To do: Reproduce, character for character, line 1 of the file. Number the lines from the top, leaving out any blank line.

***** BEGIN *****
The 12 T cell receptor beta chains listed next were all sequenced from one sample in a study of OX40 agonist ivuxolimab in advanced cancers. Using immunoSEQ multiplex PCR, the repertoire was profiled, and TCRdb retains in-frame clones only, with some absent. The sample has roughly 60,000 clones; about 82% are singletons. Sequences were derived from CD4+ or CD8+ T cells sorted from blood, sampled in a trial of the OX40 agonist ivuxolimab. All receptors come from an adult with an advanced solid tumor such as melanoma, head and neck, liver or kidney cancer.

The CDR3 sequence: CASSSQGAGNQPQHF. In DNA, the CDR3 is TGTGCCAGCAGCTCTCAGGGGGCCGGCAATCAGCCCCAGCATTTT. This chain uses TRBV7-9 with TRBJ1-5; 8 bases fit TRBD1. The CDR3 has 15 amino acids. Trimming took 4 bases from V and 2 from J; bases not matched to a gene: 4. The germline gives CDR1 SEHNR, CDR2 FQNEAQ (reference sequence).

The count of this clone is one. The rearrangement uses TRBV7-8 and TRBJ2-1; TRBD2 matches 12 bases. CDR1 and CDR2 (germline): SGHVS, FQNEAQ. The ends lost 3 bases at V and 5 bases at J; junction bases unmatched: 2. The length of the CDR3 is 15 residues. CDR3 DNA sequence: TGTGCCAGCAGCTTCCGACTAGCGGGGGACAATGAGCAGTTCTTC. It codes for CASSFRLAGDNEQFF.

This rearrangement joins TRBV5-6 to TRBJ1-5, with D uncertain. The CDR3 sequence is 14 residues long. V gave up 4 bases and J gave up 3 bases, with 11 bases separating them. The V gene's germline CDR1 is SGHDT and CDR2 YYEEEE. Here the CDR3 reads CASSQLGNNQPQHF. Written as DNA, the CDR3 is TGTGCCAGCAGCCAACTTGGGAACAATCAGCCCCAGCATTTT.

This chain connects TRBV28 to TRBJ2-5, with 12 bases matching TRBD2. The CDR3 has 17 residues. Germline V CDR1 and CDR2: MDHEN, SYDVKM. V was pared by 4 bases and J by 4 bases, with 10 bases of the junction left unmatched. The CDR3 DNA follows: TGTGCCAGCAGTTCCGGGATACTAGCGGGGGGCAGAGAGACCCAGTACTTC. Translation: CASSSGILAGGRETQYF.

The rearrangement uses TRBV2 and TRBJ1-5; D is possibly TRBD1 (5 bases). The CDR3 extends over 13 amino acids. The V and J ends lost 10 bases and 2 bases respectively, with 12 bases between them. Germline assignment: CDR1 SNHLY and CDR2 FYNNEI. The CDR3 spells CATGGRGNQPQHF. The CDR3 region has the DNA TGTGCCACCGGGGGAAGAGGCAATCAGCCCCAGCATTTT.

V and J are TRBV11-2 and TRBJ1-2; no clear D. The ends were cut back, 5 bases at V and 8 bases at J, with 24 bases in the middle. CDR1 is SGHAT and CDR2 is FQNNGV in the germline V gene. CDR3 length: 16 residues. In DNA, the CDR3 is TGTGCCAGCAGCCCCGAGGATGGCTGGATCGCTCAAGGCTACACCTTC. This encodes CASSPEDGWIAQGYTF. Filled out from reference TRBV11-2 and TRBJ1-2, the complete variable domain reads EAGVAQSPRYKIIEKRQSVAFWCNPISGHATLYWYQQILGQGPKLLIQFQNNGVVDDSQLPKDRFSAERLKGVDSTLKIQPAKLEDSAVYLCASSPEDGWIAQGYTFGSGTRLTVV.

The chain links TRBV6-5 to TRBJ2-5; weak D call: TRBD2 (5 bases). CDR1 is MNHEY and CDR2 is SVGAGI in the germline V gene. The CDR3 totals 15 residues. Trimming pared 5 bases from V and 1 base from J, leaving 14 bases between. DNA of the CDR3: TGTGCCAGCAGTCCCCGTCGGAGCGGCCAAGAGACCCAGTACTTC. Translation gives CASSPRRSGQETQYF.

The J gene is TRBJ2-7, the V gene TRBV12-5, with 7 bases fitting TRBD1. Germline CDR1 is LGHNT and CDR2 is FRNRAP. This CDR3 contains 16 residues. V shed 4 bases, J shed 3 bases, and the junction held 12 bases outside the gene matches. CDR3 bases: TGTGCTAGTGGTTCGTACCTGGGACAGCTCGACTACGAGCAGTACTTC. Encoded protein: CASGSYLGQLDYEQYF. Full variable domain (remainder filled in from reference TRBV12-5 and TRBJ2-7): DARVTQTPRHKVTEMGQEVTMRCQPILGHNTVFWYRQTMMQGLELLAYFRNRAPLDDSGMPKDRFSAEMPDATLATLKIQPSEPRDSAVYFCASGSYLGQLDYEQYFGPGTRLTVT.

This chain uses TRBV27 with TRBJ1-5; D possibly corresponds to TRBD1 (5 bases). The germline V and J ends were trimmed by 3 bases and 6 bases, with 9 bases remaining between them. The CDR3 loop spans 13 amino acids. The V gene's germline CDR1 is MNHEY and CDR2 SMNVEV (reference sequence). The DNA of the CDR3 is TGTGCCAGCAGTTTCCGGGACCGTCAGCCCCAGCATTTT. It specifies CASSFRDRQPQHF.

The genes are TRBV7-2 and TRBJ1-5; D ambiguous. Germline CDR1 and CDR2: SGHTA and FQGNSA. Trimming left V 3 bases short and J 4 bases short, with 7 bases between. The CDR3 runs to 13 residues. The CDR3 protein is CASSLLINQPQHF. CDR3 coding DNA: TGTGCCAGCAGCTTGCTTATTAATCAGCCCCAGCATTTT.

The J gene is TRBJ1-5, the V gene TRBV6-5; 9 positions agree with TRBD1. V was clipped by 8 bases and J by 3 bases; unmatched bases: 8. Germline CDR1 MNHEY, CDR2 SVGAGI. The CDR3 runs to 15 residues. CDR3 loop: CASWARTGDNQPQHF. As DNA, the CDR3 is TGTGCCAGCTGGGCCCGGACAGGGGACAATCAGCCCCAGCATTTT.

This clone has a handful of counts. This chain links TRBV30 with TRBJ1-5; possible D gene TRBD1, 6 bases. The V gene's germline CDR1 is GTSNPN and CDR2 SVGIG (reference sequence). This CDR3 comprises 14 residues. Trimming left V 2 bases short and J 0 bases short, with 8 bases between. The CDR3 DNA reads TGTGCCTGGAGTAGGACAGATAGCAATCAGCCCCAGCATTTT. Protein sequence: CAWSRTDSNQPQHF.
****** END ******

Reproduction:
The 12 T cell receptor beta chains listed next were all sequenced from one sample in a study of OX40 agonist ivuxolimab in advanced cancers. Using immunoSEQ multiplex PCR, the repertoire was profiled, and TCRdb retains in-frame clones only, with some absent. The sample has roughly 60,000 clones; about 82% are singletons. Sequences were derived from CD4+ or CD8+ T cells sorted from blood, sampled in a trial of the OX40 agonist ivuxolimab. All receptors come from an adult with an advanced solid tumor such as melanoma, head and neck, liver or kidney cancer.